President Joe Biden’s opposition to marijuana legalization is well known. But the political calculus behind his refusal to embrace the reform during his 2020 campaign goes deeper and may have racial implications, according to an elected official who served on a policy task force Biden assembled.
Stacey Walker, a Linn County, Iowa supervisor who was recruited for a joint task force meant to inform Biden’s criminal justice platform ahead of his formal nomination last summer, disclosed in a new video that the then-candidate “was really concerned about how [supporting legalization] could have impacted the outcome of the election.”
But while task force members came “armed with polling data that suggested that a majority of Americans were in favor” of ending prohibition, the Biden team had a different view, said Walker, who before joining the panel was an Iowa co-chair for Sen. Bernie Sanders’s (I-VT) presidential campaign.
“I think there was a political calculation there being made [by the Biden team] that working class people didn’t want to deal in these issues of cannabis legalization because, for far too long, people have made a link between cannabis legalization and black folks.”
SCOOP: Joe Biden, behind closed doors last summer, personally rejected a push to make legalizing cannabis the official policy of the Democratic Party.
Now the Biden White House is disqualifying staffers because they smoked weed. pic.twitter.com/I1pM2KDY8u
— More Perfect Union (@MorePerfectUS) March 19, 2021
“President Biden wanted to commit more study to this before making a decision,” Walker said in the video released the media company More Perfect Union. “But we know that the longer we wait on taking meaningful action at the federal level, the more people we’re going to lock up, the more lives we’re going to ruin, the more we’re going to perpetuate the disturbingly unfair war on drugs.”
In the video, Walker was interviewed by former Sanders campaign manager Faiz Shakir, who said that Biden’s team “was potentially concerned about the political effects that it might have with their own constituency and maybe costing them some votes in key battleground states, rather than actually winning them votes as we believed would occur and mobilizing a hell of a lot of people around the issue.”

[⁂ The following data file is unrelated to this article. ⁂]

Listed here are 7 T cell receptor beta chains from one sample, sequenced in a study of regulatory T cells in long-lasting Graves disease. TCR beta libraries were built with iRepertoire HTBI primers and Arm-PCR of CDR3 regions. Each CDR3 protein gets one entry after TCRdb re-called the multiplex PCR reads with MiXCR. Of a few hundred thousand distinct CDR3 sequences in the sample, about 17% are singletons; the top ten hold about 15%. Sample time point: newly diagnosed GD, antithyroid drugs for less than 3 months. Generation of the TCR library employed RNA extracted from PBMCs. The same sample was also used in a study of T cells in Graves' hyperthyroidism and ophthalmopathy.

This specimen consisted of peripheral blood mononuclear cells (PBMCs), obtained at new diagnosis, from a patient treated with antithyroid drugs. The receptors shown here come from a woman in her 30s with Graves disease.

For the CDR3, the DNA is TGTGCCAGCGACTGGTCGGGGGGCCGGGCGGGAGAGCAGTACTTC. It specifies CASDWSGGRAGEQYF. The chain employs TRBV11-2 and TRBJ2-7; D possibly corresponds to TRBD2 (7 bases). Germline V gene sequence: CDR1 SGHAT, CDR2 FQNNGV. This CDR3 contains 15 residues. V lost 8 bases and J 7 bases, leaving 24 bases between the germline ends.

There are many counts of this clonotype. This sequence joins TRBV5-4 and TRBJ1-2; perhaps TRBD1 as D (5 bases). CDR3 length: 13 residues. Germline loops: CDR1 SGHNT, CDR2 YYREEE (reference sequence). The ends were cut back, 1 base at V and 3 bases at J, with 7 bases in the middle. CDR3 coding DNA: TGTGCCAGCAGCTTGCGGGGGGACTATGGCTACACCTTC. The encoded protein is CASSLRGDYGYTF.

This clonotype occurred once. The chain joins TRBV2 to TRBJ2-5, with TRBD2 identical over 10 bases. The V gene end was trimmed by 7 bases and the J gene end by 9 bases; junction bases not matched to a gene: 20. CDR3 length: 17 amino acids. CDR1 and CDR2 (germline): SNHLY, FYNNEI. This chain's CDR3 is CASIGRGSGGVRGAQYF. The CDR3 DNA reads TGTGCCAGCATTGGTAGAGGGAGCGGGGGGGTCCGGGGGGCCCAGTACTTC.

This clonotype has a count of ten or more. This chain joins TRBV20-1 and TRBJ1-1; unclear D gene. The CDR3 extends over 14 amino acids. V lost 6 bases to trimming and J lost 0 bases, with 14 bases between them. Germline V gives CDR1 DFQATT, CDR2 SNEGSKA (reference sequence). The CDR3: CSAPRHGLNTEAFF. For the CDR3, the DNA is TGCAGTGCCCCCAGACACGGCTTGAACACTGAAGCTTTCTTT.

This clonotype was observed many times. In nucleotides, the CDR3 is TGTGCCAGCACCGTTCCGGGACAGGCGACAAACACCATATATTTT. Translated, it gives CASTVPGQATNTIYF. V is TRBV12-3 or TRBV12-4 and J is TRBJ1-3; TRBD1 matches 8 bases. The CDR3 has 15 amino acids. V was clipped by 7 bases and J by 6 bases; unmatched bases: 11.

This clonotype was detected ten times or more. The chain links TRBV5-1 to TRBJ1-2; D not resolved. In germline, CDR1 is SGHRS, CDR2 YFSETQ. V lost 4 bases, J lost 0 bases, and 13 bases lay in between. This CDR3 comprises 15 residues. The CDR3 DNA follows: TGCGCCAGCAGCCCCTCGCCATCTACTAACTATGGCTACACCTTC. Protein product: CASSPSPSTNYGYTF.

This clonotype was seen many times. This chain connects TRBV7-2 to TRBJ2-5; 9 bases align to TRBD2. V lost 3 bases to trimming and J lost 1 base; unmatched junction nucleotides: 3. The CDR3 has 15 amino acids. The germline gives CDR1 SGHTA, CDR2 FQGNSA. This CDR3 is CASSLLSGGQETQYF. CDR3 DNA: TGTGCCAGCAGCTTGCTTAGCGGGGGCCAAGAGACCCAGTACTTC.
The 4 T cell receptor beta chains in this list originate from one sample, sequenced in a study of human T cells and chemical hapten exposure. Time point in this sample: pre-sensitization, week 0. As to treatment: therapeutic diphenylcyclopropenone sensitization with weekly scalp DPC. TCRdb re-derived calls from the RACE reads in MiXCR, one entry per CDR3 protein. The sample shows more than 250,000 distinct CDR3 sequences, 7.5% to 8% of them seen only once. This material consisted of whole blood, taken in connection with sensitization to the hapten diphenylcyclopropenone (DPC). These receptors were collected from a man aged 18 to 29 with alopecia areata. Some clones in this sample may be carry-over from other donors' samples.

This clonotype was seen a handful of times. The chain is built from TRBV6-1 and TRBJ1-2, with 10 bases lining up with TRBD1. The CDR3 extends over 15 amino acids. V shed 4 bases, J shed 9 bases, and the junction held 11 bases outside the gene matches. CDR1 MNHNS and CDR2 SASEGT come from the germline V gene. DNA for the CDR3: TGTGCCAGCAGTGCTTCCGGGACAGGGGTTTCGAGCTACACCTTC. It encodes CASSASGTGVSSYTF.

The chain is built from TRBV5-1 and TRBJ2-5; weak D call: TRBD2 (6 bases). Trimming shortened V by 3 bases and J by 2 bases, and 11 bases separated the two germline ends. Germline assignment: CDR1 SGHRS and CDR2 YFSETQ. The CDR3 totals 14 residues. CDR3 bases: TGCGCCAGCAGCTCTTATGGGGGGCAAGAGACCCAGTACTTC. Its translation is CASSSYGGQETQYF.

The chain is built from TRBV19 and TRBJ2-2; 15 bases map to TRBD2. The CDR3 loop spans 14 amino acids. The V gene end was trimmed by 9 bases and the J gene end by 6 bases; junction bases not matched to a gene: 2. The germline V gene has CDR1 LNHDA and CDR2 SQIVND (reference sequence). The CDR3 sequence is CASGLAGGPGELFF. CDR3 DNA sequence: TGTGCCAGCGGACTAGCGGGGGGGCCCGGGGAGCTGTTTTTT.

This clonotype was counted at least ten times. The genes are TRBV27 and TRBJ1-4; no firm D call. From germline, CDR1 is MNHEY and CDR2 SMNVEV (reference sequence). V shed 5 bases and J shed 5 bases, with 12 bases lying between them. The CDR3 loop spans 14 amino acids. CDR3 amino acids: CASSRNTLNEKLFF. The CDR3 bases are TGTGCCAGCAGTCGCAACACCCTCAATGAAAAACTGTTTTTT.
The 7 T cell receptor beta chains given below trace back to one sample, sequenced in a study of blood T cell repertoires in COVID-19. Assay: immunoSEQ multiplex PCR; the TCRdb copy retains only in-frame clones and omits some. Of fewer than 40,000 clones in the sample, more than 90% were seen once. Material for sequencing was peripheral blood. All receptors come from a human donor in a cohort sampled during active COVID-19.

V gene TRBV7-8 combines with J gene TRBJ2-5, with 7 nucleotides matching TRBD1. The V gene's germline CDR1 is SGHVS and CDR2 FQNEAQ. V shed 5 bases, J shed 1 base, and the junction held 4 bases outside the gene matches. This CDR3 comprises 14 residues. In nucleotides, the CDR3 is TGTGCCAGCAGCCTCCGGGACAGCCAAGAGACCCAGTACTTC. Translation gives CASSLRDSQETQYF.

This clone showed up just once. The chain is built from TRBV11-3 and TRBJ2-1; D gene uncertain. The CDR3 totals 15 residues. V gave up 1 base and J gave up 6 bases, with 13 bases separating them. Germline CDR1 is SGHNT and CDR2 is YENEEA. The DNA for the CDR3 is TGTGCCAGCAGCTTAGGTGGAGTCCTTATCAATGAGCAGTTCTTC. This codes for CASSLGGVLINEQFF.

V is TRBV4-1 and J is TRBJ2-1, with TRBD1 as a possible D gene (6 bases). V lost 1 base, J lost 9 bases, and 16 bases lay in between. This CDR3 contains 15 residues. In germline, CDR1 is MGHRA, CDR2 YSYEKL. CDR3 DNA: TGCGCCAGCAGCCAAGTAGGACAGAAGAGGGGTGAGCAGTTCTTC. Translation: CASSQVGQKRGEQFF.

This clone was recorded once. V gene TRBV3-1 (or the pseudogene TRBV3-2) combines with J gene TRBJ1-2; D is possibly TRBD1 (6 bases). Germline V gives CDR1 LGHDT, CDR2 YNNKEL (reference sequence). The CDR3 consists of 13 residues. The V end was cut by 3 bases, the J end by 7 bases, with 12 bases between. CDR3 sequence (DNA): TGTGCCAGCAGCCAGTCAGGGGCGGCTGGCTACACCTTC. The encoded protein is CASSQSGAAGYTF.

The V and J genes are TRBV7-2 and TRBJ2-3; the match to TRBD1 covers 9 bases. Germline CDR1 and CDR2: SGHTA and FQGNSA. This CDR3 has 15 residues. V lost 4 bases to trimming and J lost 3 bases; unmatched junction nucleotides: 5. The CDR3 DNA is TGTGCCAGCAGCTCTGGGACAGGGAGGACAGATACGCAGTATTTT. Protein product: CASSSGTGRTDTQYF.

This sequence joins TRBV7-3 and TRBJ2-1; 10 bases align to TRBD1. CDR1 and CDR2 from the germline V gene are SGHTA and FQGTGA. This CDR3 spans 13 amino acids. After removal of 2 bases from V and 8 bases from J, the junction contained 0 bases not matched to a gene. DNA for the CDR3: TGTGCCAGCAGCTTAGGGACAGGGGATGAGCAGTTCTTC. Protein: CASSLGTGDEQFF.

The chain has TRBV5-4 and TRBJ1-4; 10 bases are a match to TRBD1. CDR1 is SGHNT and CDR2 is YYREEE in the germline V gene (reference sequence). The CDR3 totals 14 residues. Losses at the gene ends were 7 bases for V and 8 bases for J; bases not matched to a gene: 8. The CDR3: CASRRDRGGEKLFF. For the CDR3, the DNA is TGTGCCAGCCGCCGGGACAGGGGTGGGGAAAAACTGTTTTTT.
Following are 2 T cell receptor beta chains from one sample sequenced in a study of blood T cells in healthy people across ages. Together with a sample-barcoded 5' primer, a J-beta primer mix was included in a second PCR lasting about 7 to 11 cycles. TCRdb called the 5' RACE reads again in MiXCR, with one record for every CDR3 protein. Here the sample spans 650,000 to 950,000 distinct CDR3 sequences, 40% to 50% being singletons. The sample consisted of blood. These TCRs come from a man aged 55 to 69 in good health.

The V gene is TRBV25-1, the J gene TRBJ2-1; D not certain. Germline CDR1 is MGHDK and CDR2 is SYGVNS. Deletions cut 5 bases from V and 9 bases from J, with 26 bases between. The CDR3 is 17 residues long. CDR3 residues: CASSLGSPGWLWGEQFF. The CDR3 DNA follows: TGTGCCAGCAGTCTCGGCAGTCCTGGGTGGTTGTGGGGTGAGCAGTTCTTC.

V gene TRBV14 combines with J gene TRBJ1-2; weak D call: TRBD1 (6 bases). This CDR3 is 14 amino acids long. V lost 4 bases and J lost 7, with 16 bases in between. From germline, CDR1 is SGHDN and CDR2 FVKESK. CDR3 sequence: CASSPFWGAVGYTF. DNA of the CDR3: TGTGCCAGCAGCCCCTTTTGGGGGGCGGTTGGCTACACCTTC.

“That was the exact conversation, if you want to be real, ” Walker replied.
These are remarkable disclosures to be coming from someone with direct involvement in the Biden-Sanders panel, which ultimately chose not to recommend that the candidate adopt a pro-legalization position.
But part of the reason they’re remarkable is because that “political calculation” Biden seemingly used to justify maintaining opposition to the reform is the opposite of what research has turned up on the issue.
Certainly advocates have linked marijuana prohibition to people of color given the racist origins and disproportionate enforcement of the policy—but the idea that “working class” people would be turned off if Biden supported legalization because of an association with black people is a theoretical abstraction that ignores the widespread, and increasingly bipartisan, popularity of the issue.
In fact, voters in the battleground state Arizona overwhelmingly approved an initiative to legalize cannabis during the November election, as did voters in traditionally conservative states like Montana and South Dakota. Legal marijuana got more vote than Biden did in all three states, with cannabis reform measures in New Jersey and Mississippi also outperforming the Democratic nominee on Election Day.
Regardless, Biden’s position has not changed. Instead, he supports more modest reforms such as decriminalizing possession, legalizing medical cannabis, expunging prior marijuana records, rescheduling the plant and allowing states to set their own cannabis policies.
It is also suspected that the president’s views on the issue influenced the Democratic National Committee’s platform committee to reject an amendment last year that would have added legalization as a 2020 party plank.
The Biden administration is also coming under fire from reform advocates after The Daily Beast reported on Thursday that dozens of White House staff were either terminated, suspended or placed in a remote work program after they disclosed prior marijuana use. It’s a policy that Rep. Earl Blumenauer (D-OR) described to Marijuana Moment as an “antiquated response” by the federal government.
Walker also criticized that move in a tweet on Friday.
I’m gonna go out on a limb here and guess that if Mr. Biden held his top advisors to this standard on whether or not they’ve used marijuana in the past, he would have almost no top advisors.
Also cannabis should be legalized. I can’t believe this is still up for debate. https://t.co/FIFWH53EvW
— Stacey Walker (@swalker06) March 19, 2021
“I’m gonna go out on a limb here and guess that if Mr. Biden held his top advisors to this standard on whether or not they’ve used marijuana in the past, he would have almost no top advisors,” he said. “Also cannabis should be legalized. I can’t believe this is still up for debate.”
Photo courtesy of Flickr/Marc Nozell.